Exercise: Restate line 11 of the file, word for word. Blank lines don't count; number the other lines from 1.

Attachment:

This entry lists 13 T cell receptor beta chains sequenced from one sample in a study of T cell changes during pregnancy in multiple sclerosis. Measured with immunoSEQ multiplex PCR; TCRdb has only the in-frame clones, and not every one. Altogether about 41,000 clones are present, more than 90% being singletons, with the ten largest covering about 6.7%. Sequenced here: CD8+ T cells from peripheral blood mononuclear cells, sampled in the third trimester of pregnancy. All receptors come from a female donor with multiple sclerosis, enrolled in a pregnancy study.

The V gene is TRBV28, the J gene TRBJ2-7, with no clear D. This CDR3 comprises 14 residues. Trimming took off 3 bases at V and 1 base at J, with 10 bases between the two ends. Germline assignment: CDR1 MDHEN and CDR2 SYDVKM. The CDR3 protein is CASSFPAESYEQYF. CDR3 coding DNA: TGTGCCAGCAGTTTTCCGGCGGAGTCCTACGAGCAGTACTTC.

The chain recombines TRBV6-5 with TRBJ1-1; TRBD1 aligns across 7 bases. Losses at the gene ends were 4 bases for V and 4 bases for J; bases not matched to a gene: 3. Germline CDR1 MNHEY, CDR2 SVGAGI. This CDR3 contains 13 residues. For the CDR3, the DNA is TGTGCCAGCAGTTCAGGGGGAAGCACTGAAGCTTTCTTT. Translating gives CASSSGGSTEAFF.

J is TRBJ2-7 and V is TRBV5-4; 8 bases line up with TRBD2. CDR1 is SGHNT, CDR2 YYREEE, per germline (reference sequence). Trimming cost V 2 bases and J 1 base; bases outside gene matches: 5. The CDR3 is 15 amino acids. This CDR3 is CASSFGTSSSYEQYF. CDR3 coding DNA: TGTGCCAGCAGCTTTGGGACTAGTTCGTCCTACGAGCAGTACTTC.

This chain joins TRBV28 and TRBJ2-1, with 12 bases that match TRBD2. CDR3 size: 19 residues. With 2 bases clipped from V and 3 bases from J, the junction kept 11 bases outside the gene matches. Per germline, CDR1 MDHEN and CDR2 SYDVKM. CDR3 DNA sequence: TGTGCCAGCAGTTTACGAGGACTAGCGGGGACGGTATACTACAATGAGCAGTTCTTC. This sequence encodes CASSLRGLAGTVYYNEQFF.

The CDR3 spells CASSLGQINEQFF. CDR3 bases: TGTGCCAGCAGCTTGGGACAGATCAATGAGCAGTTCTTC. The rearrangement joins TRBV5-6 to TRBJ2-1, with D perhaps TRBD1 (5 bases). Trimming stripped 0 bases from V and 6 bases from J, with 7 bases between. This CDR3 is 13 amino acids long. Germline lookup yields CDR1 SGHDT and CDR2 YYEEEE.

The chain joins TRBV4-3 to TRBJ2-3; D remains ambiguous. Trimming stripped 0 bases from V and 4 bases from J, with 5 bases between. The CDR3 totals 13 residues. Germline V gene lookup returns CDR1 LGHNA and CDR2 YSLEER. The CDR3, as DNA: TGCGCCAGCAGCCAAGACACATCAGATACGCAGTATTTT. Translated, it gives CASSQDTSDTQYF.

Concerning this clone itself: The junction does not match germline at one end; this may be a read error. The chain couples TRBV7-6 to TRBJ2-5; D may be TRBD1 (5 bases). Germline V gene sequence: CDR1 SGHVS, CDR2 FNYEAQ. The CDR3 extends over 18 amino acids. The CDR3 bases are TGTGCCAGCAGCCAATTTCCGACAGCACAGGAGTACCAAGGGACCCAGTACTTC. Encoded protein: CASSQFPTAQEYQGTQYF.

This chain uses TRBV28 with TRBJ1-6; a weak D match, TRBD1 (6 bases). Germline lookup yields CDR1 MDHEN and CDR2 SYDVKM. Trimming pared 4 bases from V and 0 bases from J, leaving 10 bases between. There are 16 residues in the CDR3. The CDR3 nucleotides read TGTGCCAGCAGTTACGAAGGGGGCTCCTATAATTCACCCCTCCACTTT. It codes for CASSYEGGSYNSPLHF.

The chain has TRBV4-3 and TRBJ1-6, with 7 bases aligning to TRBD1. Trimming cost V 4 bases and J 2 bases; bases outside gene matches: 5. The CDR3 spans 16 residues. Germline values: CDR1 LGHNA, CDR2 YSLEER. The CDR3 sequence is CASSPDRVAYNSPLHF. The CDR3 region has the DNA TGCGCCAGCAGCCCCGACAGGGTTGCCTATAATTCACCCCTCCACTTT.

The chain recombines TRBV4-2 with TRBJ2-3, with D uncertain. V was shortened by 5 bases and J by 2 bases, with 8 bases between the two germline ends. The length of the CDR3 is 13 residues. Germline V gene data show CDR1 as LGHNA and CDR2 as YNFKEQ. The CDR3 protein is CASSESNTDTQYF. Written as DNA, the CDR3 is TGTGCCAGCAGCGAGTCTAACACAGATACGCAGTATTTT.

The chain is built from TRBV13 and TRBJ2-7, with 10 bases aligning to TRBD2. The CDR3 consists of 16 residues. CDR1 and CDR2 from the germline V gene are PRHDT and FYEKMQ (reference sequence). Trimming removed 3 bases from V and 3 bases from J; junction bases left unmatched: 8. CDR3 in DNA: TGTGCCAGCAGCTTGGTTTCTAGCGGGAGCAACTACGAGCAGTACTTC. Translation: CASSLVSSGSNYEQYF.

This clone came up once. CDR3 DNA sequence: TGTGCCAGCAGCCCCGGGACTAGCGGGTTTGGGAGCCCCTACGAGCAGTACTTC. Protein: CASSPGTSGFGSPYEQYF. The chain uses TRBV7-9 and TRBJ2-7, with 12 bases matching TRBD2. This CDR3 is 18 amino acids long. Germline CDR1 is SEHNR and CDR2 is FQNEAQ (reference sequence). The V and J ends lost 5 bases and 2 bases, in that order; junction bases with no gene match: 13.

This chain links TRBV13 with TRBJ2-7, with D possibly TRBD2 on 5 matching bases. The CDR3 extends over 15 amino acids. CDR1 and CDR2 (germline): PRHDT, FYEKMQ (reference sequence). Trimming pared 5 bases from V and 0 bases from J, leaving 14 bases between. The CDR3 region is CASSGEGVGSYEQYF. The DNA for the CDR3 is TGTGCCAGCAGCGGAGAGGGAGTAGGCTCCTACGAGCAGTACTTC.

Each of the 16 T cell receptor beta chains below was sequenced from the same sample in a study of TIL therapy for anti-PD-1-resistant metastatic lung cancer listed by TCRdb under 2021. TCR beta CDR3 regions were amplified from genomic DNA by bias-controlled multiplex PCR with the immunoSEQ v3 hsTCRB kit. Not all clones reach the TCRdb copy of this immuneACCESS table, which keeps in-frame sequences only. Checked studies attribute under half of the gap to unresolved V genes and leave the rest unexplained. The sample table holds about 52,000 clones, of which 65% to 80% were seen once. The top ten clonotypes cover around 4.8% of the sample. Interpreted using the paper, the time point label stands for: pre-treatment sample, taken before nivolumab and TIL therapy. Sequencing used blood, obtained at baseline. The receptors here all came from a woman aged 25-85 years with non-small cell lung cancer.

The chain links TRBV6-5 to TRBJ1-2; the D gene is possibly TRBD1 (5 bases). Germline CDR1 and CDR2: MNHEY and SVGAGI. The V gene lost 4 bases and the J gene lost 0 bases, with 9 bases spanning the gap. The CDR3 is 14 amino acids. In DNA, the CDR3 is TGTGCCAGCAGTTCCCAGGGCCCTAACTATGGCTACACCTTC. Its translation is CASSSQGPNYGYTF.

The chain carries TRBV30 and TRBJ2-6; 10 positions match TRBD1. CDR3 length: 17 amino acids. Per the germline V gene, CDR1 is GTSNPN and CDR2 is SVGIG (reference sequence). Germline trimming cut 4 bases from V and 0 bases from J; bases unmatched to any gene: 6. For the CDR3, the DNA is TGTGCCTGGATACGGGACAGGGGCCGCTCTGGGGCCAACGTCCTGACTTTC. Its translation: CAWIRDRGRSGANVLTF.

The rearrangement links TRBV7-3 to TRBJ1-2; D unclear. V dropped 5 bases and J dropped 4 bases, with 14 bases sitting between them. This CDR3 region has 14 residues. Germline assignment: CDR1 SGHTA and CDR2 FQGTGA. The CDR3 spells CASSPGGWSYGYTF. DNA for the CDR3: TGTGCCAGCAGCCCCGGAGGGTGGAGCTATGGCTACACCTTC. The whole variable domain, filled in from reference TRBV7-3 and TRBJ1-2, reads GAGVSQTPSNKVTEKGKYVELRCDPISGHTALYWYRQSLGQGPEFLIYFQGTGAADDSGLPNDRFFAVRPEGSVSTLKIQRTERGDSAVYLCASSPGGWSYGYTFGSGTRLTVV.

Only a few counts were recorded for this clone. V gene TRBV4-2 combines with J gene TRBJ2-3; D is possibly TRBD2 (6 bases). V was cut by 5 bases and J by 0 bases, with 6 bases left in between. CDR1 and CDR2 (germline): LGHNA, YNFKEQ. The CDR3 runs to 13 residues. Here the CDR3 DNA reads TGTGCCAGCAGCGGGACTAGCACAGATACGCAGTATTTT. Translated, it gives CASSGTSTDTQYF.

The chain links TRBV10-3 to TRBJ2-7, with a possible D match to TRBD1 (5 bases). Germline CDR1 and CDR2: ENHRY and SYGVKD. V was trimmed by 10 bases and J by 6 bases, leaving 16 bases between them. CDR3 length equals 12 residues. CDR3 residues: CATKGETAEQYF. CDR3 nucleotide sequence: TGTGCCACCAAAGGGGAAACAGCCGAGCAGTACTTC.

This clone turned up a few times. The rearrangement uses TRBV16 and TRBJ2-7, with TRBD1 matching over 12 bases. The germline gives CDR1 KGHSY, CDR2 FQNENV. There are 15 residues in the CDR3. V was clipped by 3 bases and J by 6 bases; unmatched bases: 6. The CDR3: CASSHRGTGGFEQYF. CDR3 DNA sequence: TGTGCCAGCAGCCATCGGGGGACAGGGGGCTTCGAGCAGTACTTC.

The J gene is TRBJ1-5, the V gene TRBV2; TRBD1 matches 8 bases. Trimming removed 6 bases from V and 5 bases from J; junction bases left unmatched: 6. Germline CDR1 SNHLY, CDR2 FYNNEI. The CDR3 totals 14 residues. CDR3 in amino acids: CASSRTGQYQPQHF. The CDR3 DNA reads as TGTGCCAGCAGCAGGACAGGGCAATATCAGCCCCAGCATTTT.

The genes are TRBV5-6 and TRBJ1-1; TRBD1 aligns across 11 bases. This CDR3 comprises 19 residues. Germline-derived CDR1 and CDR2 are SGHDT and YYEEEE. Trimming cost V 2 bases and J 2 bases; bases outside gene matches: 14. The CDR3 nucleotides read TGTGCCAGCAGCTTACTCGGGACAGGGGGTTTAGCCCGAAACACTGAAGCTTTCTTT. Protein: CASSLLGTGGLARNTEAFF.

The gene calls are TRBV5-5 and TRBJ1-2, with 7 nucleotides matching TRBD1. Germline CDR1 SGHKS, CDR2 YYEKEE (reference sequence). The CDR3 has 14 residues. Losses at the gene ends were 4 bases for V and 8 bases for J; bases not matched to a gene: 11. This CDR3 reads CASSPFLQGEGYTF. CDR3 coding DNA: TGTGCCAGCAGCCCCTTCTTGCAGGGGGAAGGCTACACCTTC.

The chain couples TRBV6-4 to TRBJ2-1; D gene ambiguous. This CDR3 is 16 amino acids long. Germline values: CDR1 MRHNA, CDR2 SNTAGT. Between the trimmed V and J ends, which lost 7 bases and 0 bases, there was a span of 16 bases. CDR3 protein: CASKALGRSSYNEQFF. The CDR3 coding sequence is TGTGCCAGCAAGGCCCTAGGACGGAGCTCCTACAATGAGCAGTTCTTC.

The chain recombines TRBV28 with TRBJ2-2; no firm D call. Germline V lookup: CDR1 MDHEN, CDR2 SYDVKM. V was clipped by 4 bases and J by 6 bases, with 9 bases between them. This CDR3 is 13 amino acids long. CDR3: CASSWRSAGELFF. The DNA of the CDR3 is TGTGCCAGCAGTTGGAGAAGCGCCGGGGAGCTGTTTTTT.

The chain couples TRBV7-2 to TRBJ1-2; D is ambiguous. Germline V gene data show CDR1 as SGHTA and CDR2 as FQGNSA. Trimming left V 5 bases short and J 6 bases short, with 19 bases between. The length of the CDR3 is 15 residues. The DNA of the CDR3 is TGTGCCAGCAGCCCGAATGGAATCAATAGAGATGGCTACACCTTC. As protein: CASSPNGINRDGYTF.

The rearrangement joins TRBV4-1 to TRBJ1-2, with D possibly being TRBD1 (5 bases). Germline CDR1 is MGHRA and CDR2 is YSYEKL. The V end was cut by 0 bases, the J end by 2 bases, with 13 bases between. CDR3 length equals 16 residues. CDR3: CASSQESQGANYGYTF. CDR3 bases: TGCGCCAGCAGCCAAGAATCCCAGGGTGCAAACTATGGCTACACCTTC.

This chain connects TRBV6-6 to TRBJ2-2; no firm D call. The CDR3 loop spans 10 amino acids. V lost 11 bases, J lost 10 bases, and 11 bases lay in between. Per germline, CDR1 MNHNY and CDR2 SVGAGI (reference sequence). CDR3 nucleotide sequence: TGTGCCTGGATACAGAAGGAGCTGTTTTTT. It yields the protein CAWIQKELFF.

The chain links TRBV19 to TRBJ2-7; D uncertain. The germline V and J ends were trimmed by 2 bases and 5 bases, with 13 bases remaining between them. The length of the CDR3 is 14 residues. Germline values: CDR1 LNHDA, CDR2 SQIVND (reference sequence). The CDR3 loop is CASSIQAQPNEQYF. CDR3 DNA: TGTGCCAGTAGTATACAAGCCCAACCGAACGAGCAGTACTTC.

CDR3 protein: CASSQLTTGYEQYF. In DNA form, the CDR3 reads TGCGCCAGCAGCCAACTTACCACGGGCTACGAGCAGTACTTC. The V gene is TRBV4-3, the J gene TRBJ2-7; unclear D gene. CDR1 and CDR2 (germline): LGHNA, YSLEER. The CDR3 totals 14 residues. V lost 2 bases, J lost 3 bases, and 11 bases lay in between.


The chain recombines TRBV4-2 with TRBJ2-3, with D uncertain. V was shortened by 5 bases and J by 2 bases, with 8 bases between the two germline ends. The length of the CDR3 is 13 residues. Germline V gene data show CDR1 as LGHNA and CDR2 as YNFKEQ. The CDR3 protein is CASSESNTDTQYF. Written as DNA, the CDR3 is TGTGCCAGCAGCGAGTCTAACACAGATACGCAGTATTTT.